I’m surprised we finished Masks of Nyarlathotep. We’ve done other Call of Cthulhu stuff, but this was a full campaign rather than a short story. We had several characters die, but we made it to the end (more or less). However, I’m not sure I’d want to do it again. Campaign play feels at odds with the system, and my group is so risk averse that sessions could be tedious at times.


Limit Break Dancing
FreeRPGDay 2018. I was at the store and just finished a game. The next DM was running late so I grabbed a jenga tower and told everyone I was going to tell a story starting in the store and you’re all characters in it. Wanna play? Wanna have actions that change things? Gotta pull a block. But fair warning if you crash the tower you’re gonna die.

it was super fun and involved zombies and aliens and when it was time for the next game people wanted me to continue.

I need to do that again.
Man, I love playing Dread. The "tower" mechanic is absolutely brilliant--I've found no better way to build tension (literally!) at the table.


I thought a game setting where undead gunslingers, mad scientists, and gambling wizards prowling the American old west sounded interesting. But when I picked up Deadlands way back in 1996 I just didn't expect it to make my list of the top 5 games of the decade.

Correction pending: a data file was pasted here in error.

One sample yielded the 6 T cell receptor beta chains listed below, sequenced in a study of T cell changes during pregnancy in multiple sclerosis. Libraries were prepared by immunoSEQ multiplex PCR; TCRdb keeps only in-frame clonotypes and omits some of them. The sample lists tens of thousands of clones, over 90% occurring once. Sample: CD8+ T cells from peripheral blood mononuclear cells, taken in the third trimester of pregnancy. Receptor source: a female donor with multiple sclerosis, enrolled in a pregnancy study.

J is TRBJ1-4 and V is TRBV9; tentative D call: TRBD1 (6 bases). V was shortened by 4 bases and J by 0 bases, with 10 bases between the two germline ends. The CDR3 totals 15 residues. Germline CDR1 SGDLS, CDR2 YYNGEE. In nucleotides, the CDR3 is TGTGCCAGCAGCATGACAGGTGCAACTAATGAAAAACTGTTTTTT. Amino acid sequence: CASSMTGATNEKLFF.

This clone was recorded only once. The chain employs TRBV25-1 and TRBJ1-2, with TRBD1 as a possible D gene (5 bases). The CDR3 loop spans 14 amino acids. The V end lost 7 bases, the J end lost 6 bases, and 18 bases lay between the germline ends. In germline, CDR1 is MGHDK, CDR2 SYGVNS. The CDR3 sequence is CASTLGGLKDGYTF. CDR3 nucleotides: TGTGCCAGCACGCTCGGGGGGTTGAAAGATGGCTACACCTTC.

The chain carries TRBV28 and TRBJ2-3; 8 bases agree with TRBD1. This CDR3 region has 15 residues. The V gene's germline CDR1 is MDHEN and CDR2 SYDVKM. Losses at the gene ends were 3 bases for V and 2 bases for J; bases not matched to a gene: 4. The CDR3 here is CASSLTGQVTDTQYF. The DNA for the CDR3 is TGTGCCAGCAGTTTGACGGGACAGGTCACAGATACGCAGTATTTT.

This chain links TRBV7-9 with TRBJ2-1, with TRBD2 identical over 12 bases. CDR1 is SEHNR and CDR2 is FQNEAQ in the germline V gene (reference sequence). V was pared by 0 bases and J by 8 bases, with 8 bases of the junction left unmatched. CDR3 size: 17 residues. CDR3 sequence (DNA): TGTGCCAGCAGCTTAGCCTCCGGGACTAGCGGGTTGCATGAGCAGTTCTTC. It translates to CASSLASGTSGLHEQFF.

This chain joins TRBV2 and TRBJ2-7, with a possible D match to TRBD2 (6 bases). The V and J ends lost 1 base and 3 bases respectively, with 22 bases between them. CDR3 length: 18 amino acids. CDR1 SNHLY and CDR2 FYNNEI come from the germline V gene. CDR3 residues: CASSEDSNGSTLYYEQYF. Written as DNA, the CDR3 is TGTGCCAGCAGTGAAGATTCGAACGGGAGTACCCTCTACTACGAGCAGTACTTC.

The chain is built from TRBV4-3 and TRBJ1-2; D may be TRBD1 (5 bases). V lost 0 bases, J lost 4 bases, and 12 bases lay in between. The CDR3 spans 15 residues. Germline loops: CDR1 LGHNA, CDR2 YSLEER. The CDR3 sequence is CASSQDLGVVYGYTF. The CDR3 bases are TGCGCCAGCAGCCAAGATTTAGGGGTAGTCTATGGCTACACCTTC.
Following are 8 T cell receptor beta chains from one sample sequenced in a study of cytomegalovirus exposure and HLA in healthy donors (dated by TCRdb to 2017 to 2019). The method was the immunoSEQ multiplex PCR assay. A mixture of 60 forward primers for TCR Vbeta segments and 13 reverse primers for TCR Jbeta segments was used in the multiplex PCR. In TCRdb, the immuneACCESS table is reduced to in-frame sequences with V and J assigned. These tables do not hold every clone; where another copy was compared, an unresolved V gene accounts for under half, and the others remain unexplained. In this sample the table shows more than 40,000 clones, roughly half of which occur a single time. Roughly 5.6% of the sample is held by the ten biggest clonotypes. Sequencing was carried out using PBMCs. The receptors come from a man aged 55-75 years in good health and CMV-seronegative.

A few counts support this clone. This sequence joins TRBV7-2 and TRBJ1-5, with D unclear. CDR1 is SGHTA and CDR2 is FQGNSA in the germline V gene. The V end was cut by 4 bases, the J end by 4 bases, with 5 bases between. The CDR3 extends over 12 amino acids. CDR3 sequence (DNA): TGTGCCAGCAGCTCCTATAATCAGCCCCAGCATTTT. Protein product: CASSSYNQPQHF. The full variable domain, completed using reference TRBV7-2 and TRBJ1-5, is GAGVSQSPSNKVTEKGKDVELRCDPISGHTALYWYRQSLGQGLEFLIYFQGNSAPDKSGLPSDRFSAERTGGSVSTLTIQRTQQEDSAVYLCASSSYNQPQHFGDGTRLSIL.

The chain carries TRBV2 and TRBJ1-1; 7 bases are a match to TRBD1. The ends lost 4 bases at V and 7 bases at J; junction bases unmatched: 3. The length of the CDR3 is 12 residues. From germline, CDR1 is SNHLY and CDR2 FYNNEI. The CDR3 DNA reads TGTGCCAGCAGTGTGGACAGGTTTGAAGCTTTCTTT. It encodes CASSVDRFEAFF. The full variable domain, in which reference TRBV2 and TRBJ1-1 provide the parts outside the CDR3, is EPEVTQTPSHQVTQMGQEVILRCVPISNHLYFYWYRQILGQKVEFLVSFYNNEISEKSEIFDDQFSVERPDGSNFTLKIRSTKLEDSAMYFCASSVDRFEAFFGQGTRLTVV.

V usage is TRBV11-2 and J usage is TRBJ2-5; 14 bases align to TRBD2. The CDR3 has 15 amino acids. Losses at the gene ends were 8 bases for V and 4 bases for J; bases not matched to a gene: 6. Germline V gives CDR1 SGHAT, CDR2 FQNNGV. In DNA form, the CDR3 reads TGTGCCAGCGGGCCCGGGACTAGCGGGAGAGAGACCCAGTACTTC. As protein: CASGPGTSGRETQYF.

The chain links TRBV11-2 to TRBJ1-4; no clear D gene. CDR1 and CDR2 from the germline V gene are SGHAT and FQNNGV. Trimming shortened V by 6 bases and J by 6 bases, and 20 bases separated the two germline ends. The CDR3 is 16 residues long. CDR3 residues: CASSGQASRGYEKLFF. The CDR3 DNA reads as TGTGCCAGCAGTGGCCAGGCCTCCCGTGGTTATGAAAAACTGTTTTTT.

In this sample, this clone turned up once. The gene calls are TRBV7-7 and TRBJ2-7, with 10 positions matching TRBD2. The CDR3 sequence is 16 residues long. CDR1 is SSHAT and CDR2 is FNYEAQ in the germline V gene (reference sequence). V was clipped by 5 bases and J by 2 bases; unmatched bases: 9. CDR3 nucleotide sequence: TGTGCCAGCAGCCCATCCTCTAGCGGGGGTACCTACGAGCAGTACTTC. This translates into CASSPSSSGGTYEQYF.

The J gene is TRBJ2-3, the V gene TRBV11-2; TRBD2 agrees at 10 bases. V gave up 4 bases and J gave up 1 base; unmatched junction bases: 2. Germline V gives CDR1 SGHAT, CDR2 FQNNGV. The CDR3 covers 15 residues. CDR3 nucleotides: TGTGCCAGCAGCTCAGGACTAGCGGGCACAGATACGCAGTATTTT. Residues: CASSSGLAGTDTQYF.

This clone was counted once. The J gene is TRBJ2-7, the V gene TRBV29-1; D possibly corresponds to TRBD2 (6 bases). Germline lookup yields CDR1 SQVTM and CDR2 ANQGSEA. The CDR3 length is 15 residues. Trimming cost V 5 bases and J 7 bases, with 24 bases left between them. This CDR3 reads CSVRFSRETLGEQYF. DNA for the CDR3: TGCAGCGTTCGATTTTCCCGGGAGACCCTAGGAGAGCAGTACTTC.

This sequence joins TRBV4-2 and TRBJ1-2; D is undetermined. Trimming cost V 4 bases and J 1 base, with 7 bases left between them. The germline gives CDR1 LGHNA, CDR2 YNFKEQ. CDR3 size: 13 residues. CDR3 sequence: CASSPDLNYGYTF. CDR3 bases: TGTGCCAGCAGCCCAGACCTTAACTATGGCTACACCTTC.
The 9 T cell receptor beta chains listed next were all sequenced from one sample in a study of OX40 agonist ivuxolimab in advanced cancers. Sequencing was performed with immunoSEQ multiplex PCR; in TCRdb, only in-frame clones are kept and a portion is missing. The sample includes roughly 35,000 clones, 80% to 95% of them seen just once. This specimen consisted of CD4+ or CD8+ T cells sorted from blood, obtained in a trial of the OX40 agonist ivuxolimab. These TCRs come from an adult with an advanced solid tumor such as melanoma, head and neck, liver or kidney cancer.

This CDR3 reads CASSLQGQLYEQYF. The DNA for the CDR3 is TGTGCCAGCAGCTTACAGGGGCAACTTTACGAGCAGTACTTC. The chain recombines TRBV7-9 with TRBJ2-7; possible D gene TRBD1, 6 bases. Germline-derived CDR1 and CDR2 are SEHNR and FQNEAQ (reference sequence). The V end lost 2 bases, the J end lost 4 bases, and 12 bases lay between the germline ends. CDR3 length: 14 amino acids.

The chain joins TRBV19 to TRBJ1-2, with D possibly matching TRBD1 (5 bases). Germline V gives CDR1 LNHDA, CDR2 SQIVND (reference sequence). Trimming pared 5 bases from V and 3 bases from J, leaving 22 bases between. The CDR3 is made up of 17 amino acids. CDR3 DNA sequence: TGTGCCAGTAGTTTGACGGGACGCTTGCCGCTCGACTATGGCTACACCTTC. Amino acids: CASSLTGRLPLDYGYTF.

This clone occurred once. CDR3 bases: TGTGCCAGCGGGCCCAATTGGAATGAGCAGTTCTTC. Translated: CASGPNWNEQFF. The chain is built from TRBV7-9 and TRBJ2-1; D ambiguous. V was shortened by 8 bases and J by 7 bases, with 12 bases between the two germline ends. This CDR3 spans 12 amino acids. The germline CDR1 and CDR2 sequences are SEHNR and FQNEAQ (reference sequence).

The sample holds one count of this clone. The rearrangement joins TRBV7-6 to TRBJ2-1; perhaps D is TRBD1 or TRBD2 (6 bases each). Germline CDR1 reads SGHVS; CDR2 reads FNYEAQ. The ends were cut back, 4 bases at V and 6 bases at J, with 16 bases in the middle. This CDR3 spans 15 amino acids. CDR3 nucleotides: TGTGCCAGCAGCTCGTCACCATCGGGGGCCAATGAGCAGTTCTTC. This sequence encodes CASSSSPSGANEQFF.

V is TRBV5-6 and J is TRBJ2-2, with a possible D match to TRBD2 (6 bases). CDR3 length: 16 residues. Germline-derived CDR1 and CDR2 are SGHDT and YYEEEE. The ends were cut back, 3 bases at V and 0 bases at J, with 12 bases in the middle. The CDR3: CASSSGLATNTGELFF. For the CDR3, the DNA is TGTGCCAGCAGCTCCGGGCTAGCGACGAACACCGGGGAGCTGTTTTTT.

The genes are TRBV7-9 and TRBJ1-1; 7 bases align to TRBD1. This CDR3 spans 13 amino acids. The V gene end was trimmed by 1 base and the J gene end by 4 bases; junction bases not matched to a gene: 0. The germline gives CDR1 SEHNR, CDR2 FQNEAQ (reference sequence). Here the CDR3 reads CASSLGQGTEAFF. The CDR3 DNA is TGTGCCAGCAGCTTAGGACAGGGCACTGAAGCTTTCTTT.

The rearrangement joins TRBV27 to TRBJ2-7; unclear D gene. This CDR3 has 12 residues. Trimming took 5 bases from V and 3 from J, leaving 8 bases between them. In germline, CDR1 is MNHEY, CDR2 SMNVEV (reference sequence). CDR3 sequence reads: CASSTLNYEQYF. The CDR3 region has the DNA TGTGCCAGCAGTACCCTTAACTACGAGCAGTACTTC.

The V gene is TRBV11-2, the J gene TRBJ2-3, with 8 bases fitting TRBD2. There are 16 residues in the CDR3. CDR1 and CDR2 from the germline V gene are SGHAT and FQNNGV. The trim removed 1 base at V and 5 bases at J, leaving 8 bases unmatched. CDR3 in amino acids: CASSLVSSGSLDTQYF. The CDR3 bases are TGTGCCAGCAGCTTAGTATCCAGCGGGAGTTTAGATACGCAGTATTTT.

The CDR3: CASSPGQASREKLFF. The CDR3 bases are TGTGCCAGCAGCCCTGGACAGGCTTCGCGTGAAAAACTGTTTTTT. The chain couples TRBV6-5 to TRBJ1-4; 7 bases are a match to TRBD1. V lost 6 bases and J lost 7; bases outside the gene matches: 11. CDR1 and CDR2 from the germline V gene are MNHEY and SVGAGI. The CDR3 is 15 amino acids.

He / Him
I had a few friends at work (fellow Elementary School teachers) who were interested in learning how to play D&D, so I set up a one-night game. I expected 4 players, max.

The day of, I got a call that three more people wanted to join. I thought, "Seven people is a lot, but okay!"

Then an hour before the game, two more wanted to join in! I was having a mild panic attack, but I said sure thing and let them in.

I pre-made character sheets, set out miniatures, and of course I had the game start in a tavern. One of the players brought wine, and everyone had a full glass. So I decided in the moment to make the tavern famous for its good wine. The game started with the tavern-keeper giving a toast to local adventurers, and as I described him raising his glass, all the players raised their glasses and gave a cheer!